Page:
According to a further alternative process embodiment, the homogenization for obtaining diffusion of Al into the steel band can be carried out after the material is rolled to its final dimension. The heat treatment can also be carried out in connection with the fabrication of the catalytic converter.

Thanks to the new fabrication method according to the invention, it becomes possible to use an installation in which the Al-deposition of the band is made continuously at high speeds. Compared with other methods, as related before, this new fabrication method becomes price competitive. The rapid coating speed is possible by using available advanced vacuum systems which are available in combination with more tight sluices. Another advantage with this PVD-method compared with other methods is that it is possible to control the coating thickness evenly along the band with high precision.

The principles, preferred embodiments and modes of operation of the present invention have been described in the foregoing specification. The invention which is intended to be protected herein, however, is not to be construed as limited to the particular forms disclosed, since these are to be regarded as illustrative rather than restrictive. Variations and changes may be made by those skilled in the art without departing from the spirit of the invention.

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Referenced by
Citing PatentFiling datePublication dateApplicantTitle
US6773660Oct 2, 2002Aug 10, 2004Sandvik AbFor use in heat treating furnace; catalytic converters
US6977016 *Jul 11, 2003Dec 20, 2005Sandvik AbSurface modified stainless steel
US7081173Nov 22, 2002Jul 25, 2006Sandvik Intellectual Property AbCorrosion resistance, especially in inorganic and organic acids and mixtures; workability
US7708843 *Mar 2, 2006May 4, 2010Arcelormittal Franceprecoating strip with aluminum or aluminum alloy, cold deformation of strip, cutting excess sheet with view to final geometry of part, heating to form intermetallic compound from steel/precoat interface and to austenitize steel, cooling, forming martensitic or bainitic structure; vehicles; lightweight
CN101137769BMar 2, 2006Jul 6, 2011阿塞洛法国公司Method for making a coated steel part having very high resistance after heat treatment
EP1678343A1 *Aug 31, 2004Jul 12, 2006Sandvik Intellectual Property ABA satainless steel strip coated with aluminium.
WO2003029505A1 *Oct 2, 2002Apr 10, 2003Sandvik AbFerritic stainless steel for use in high temperature applications and method for producing a foil of the steel
WO2004087980A1 *Mar 9, 2004Oct 14, 2004Goeransson KennethStainless steel for use in high temperature applications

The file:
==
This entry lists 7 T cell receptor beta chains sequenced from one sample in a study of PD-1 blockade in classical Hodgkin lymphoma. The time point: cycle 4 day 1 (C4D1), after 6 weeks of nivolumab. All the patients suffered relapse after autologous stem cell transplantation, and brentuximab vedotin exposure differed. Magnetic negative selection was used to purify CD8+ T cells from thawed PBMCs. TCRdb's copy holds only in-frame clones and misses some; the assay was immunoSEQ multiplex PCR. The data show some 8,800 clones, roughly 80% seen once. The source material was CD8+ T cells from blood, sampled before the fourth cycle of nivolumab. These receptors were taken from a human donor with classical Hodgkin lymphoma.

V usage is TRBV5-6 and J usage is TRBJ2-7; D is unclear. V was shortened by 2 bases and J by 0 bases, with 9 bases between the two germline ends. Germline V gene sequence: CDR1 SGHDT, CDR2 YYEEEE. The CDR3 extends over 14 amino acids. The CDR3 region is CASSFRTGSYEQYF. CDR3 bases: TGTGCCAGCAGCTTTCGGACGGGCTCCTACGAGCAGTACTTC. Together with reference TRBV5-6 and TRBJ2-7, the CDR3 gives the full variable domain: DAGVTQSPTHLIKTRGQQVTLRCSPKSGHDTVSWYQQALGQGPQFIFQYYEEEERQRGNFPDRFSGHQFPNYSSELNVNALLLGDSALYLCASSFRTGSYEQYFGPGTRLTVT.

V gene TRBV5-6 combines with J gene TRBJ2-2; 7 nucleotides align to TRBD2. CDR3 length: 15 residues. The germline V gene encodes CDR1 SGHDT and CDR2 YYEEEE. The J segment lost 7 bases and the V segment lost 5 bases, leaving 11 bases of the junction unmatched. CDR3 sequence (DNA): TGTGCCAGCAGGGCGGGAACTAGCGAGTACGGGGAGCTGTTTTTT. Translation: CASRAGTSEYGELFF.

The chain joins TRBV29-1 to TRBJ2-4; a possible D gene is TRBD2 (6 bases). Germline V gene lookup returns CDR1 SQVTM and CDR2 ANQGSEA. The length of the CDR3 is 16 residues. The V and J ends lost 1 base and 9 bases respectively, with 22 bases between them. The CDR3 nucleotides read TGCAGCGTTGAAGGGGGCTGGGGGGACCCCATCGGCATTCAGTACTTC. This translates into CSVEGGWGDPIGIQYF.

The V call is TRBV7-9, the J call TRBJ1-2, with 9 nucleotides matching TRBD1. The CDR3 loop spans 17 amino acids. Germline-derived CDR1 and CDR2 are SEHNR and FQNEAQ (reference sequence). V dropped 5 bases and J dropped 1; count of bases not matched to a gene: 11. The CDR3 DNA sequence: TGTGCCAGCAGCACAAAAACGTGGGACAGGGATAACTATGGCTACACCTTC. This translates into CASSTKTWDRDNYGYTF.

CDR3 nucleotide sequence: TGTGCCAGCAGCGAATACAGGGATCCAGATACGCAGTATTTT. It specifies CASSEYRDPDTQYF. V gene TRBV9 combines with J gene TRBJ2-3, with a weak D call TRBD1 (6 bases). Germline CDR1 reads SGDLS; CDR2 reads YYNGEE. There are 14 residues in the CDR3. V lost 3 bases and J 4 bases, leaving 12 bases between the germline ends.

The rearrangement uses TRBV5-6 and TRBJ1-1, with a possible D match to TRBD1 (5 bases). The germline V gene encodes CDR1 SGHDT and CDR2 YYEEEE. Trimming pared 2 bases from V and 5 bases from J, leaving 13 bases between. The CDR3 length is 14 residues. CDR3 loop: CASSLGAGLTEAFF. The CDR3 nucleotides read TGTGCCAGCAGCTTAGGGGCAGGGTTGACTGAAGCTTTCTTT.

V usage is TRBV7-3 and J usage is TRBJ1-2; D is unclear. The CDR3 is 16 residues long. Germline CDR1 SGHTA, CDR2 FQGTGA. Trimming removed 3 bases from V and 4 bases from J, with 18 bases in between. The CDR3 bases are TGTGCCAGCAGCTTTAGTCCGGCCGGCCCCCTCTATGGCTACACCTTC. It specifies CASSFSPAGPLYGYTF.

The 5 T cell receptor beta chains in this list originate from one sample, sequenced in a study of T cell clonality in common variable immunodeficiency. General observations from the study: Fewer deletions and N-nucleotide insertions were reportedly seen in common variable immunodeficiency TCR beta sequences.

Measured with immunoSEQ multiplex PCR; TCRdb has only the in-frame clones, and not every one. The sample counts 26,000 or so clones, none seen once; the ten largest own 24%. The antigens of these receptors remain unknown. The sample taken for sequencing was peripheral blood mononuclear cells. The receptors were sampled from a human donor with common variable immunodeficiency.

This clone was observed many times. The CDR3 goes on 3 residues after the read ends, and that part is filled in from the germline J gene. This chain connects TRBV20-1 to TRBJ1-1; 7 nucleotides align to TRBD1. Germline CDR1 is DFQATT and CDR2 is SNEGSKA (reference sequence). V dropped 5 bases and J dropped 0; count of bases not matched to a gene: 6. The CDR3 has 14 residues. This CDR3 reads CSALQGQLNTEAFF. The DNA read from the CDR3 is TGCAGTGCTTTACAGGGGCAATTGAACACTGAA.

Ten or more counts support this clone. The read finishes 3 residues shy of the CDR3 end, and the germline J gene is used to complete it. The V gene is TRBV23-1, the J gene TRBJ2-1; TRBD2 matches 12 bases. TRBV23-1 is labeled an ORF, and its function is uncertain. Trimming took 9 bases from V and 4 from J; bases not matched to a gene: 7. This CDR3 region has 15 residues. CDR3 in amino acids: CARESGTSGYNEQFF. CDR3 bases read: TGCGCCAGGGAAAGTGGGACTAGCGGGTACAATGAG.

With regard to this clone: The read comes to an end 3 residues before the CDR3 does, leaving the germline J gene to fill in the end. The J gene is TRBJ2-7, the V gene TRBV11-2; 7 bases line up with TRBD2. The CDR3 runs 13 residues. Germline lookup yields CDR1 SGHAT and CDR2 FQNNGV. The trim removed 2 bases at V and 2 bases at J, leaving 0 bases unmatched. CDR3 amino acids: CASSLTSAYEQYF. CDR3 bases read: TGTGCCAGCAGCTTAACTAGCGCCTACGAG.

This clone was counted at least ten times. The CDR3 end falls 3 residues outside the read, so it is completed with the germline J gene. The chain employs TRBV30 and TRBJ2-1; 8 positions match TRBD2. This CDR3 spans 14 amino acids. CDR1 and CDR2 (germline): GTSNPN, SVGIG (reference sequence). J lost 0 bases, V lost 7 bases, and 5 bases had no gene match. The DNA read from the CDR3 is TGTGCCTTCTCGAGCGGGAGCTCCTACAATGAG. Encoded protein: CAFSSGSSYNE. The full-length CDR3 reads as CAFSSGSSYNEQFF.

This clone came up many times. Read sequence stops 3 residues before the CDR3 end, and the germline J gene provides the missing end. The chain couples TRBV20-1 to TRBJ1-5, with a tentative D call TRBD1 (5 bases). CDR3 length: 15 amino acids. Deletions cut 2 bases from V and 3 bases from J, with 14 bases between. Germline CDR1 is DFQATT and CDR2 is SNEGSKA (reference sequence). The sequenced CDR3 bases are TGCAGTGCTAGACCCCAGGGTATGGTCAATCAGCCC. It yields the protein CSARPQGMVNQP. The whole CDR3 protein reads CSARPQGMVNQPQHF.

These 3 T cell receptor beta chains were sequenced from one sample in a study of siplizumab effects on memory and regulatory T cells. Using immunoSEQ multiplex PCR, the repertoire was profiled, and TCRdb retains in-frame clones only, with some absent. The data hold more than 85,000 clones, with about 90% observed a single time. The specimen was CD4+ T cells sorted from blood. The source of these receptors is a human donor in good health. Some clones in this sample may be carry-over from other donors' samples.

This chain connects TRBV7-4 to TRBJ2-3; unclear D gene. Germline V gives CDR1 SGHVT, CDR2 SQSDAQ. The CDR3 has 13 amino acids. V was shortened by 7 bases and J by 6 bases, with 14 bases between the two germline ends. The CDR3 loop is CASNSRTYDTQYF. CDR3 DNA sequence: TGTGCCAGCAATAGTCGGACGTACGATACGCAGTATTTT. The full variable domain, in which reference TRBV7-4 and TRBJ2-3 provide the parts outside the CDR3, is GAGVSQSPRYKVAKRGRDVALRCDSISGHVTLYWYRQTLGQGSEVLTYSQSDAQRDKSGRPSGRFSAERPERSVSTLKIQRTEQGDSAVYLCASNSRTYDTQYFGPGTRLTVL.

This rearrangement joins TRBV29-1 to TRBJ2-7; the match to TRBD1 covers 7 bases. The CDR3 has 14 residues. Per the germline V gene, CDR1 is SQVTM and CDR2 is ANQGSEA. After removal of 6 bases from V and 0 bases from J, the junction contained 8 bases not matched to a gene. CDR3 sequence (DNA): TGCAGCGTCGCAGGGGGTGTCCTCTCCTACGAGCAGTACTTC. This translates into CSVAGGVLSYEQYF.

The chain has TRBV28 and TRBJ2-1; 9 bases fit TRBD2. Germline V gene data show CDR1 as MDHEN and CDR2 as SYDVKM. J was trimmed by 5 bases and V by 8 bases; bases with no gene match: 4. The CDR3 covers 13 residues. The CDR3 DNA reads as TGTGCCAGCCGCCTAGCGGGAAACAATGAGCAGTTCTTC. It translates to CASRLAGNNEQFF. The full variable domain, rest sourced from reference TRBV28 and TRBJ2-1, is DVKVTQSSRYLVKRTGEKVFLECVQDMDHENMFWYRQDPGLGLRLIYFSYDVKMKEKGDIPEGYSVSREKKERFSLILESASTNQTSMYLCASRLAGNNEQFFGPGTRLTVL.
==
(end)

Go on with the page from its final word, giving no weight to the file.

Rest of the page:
WO2006097593A1 *Mar 2, 2006Sep 21, 2006Arcelor FranceMethod for making a coated steel part having very high resistance after heat treatment
Classifications
U.S. Classification148/524, 148/531, 148/535
International ClassificationC23C14/16, C23C26/00, C22C38/00, C23C14/58, C21D8/02, C22C38/18
Cooperative ClassificationC23C26/00, C21D8/0278, C23C14/16, C21D8/0205, C23C14/5806
European ClassificationC23C14/58B, C23C14/16, C21D8/02A, C23C26/00
Legal Events
DateCodeEventDescription
Apr 23, 2013FPExpired due to failure to pay maintenance fee
Effective date: 20130306
Mar 6, 2013LAPSLapse for failure to pay maintenance fees
Oct 15, 2012REMIMaintenance fee reminder mailed
Aug 27, 2008FPAYFee payment
Year of fee payment: 8
Jun 30, 2005ASAssignment
Owner name: SANDVIK INTELLECTUAL PROPERTY AKTIEBOLAG, SWEDEN
Free format text: ASSIGNMENT OF ASSIGNORS INTEREST;ASSIGNOR:SANDVIK INTELLECTUAL PROPERTY HB;REEL/FRAME:016621/0366
Effective date: 20050630
Owner name: SANDVIK INTELLECTUAL PROPERTY AKTIEBOLAG,SWEDEN
Free format text: ASSIGNMENT OF ASSIGNORS INTEREST;ASSIGNOR:SANDVIK INTELLECTUAL PROPERTY HB;US-ASSIGNMENT DATABASE UPDATED:20100427;REEL/FRAME:16621/366
May 31, 2005ASAssignment
Owner name: SANDVIK INTELLECTUAL PROPERTY HB, SWEDEN
Free format text: ASSIGNMENT OF ASSIGNORS INTEREST;ASSIGNOR:SANDVIK AB;REEL/FRAME:016290/0628
Effective date: 20050516
Owner name: SANDVIK INTELLECTUAL PROPERTY HB,SWEDEN
Free format text: ASSIGNMENT OF ASSIGNORS INTEREST;ASSIGNOR:SANDVIK AB;US-ASSIGNMENT DATABASE UPDATED:20100427;REEL/FRAME:16290/628
Aug 4, 2004FPAYFee payment
Year of fee payment: 4
Oct 20, 1999ASAssignment
Owner name: SANDVIK AB, SWEDEN
Free format text: ASSIGNMENT OF ASSIGNORS INTEREST;ASSIGNOR:ANDERSSON-DRUGGE, ING-MARIE;REEL/FRAME:010343/0709
Effective date: 19990407
Owner name: SANDVIK AB S-811 81 SANDVIKEN SWEDEN